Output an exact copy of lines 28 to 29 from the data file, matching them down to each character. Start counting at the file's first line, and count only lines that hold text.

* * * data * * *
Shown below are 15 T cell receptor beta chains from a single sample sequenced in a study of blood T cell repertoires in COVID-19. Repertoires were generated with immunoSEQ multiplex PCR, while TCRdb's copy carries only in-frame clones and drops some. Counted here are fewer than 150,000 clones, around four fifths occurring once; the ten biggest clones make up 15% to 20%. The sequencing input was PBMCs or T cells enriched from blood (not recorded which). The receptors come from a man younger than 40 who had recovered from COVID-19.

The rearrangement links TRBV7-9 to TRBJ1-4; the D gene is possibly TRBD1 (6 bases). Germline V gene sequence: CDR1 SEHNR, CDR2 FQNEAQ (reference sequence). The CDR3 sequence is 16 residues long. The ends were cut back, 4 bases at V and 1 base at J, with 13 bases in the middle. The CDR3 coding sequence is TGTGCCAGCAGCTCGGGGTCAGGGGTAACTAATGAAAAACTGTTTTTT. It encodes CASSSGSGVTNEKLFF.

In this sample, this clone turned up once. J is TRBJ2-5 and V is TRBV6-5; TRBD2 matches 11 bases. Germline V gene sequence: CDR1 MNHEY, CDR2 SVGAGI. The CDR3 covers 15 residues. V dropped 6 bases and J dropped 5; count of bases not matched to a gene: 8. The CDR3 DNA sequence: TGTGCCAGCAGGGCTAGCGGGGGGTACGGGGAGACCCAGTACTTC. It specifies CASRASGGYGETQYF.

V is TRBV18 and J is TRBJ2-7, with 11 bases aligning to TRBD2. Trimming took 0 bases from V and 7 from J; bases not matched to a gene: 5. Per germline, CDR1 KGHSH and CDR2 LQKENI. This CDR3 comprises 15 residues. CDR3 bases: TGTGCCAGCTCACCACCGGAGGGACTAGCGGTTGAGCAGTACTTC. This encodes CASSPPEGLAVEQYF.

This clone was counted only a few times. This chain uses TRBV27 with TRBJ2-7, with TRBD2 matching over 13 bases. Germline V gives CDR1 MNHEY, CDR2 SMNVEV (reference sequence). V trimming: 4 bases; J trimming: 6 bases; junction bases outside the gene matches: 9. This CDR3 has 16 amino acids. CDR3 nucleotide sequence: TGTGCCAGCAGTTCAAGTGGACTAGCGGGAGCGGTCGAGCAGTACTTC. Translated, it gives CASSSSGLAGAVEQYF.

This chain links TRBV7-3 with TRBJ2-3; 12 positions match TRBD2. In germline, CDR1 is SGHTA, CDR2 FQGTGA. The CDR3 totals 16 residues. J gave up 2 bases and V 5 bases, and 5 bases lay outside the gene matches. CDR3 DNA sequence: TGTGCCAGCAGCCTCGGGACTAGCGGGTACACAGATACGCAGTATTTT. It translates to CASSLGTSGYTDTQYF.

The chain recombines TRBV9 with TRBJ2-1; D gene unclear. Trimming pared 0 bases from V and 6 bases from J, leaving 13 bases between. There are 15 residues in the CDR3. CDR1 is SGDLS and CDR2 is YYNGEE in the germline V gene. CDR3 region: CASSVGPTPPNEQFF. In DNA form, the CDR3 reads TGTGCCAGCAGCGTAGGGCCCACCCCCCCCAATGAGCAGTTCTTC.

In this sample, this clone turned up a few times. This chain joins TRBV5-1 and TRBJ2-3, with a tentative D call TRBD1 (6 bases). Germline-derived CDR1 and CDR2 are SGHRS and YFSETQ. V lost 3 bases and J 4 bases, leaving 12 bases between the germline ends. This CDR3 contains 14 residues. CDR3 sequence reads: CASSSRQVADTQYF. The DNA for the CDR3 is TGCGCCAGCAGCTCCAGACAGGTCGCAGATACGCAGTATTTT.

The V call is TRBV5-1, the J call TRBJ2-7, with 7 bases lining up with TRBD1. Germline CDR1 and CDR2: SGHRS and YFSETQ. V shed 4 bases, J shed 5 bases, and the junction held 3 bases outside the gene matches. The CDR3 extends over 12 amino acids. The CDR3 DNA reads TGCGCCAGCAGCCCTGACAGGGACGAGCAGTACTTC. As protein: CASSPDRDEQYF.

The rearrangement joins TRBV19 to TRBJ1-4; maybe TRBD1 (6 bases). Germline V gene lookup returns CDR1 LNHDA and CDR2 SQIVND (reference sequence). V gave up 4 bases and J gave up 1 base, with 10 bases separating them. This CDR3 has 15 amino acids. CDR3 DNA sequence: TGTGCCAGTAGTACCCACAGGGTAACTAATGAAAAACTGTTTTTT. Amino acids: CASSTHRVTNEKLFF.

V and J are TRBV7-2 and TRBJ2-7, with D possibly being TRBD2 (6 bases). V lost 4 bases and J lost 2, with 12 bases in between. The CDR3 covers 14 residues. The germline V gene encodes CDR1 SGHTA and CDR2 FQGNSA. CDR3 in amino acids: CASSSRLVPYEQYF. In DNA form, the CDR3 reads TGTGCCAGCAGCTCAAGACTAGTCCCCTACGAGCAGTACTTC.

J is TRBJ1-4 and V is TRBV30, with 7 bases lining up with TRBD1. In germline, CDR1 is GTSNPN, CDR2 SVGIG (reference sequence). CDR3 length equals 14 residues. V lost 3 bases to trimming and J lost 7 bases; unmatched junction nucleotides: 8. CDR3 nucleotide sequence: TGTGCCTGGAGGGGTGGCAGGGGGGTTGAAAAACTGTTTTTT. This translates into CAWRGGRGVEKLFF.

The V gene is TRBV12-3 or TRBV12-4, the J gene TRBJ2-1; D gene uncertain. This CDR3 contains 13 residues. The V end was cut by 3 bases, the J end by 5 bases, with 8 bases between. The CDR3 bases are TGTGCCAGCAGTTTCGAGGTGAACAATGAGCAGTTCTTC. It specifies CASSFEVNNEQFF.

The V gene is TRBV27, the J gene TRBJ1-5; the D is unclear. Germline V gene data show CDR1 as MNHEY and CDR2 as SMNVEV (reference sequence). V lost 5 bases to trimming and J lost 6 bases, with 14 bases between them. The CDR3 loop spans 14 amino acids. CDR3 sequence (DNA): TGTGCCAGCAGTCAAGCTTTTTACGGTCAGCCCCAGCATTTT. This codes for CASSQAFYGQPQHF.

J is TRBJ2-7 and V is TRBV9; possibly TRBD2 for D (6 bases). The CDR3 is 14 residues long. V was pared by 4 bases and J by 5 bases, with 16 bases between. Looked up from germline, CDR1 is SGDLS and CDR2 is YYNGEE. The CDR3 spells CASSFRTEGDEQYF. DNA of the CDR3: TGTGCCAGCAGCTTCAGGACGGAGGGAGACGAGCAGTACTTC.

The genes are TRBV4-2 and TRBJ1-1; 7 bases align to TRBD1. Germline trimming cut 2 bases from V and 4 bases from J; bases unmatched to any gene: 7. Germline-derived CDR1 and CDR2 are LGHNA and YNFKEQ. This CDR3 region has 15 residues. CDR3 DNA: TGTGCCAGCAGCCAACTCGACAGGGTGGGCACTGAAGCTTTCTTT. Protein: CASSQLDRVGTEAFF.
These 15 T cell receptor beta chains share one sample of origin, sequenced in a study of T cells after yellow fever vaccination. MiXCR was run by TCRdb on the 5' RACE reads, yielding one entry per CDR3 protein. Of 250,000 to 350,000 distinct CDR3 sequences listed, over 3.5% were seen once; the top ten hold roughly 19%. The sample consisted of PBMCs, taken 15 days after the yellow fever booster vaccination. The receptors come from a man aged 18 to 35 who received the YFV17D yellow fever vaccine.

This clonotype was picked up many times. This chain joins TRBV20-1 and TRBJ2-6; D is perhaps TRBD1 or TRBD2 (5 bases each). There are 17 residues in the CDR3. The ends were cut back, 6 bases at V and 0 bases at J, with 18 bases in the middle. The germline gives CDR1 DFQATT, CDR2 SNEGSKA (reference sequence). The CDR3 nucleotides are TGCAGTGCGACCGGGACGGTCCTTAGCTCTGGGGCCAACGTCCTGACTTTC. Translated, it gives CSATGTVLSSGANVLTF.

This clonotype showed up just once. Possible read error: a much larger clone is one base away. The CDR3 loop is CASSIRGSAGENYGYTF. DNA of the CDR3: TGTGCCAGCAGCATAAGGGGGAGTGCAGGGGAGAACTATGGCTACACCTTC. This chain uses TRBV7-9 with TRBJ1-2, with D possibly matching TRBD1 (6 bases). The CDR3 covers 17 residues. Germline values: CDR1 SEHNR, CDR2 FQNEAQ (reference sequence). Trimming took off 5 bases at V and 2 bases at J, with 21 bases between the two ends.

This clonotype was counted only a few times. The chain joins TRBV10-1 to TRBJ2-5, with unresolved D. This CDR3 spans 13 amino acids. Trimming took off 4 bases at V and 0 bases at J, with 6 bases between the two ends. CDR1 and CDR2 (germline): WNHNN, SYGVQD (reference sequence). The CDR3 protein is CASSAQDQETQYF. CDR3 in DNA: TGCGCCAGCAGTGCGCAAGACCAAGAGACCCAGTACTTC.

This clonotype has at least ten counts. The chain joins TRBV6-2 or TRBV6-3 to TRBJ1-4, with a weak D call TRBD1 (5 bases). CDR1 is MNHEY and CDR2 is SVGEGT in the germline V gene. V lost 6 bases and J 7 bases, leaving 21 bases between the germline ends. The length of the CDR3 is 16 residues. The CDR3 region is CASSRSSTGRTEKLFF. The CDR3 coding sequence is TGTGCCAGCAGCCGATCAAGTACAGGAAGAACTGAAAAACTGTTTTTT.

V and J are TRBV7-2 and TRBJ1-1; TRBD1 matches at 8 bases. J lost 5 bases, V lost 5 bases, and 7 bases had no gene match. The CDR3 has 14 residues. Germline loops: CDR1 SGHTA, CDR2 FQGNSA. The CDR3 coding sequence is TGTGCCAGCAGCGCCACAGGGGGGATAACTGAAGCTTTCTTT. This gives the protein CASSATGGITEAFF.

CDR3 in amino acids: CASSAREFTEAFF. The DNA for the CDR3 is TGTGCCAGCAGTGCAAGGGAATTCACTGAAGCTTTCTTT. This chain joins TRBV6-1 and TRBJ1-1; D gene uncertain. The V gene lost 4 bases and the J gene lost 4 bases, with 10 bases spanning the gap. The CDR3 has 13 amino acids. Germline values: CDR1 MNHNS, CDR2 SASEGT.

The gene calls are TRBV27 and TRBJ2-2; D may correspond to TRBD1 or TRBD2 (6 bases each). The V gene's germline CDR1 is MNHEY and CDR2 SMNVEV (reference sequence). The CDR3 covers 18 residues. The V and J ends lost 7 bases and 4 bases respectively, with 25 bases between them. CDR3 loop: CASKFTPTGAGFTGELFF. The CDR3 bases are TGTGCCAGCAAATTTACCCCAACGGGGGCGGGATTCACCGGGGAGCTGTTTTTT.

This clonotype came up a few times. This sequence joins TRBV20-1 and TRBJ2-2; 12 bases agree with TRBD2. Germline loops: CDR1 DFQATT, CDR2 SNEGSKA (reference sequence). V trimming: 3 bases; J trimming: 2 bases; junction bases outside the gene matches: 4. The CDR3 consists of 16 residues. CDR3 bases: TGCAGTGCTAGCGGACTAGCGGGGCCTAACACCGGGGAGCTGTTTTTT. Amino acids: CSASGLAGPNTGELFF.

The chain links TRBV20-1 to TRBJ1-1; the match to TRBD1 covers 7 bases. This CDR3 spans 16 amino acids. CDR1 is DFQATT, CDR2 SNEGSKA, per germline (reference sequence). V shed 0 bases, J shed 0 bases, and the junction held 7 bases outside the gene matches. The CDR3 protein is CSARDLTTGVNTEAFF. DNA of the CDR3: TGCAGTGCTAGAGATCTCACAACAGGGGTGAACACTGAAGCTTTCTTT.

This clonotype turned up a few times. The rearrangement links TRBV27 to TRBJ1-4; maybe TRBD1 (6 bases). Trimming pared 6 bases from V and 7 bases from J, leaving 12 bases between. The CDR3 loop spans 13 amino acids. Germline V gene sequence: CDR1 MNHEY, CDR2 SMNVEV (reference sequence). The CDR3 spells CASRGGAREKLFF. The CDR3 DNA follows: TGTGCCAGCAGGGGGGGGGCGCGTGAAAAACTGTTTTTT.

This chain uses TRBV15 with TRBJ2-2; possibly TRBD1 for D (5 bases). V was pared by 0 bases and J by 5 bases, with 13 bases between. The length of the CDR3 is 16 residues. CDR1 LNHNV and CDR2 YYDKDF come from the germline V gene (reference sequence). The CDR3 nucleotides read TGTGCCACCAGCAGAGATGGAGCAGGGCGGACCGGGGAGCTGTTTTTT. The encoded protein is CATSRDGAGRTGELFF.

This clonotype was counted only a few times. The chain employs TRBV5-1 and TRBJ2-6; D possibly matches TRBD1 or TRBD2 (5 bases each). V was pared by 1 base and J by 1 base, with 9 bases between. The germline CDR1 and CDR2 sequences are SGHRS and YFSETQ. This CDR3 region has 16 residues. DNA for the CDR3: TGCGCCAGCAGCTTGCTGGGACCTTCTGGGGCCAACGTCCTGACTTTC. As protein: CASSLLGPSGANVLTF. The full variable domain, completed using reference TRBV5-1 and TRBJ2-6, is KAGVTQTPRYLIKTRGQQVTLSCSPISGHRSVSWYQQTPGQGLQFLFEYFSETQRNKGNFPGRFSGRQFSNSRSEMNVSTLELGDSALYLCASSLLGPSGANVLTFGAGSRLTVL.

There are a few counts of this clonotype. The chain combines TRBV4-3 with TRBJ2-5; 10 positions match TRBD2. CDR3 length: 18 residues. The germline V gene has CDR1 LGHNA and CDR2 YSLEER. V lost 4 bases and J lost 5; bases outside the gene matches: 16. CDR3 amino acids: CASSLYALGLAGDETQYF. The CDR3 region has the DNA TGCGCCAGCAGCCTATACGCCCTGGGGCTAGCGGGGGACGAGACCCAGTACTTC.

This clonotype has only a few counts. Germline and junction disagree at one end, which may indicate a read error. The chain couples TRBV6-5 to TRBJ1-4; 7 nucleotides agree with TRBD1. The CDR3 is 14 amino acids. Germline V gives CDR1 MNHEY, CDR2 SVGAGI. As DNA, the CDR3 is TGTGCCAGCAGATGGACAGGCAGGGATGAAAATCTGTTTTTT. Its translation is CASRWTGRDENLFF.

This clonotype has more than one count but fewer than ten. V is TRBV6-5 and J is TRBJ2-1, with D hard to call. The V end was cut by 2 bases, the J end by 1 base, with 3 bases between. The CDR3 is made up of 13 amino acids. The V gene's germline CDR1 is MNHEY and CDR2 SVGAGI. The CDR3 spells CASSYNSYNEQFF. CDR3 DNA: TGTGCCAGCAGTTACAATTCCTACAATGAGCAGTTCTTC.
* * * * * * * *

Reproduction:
This chain uses TRBV15 with TRBJ2-2; possibly TRBD1 for D (5 bases). V was pared by 0 bases and J by 5 bases, with 13 bases between. The length of the CDR3 is 16 residues. CDR1 LNHNV and CDR2 YYDKDF come from the germline V gene (reference sequence). The CDR3 nucleotides read TGTGCCACCAGCAGAGATGGAGCAGGGCGGACCGGGGAGCTGTTTTTT. The encoded protein is CATSRDGAGRTGELFF.

This clonotype was counted only a few times. The chain employs TRBV5-1 and TRBJ2-6; D possibly matches TRBD1 or TRBD2 (5 bases each). V was pared by 1 base and J by 1 base, with 9 bases between. The germline CDR1 and CDR2 sequences are SGHRS and YFSETQ. This CDR3 region has 16 residues. DNA for the CDR3: TGCGCCAGCAGCTTGCTGGGACCTTCTGGGGCCAACGTCCTGACTTTC. As protein: CASSLLGPSGANVLTF. The full variable domain, completed using reference TRBV5-1 and TRBJ2-6, is KAGVTQTPRYLIKTRGQQVTLSCSPISGHRSVSWYQQTPGQGLQFLFEYFSETQRNKGNFPGRFSGRQFSNSRSEMNVSTLELGDSALYLCASSLLGPSGANVLTFGAGSRLTVL.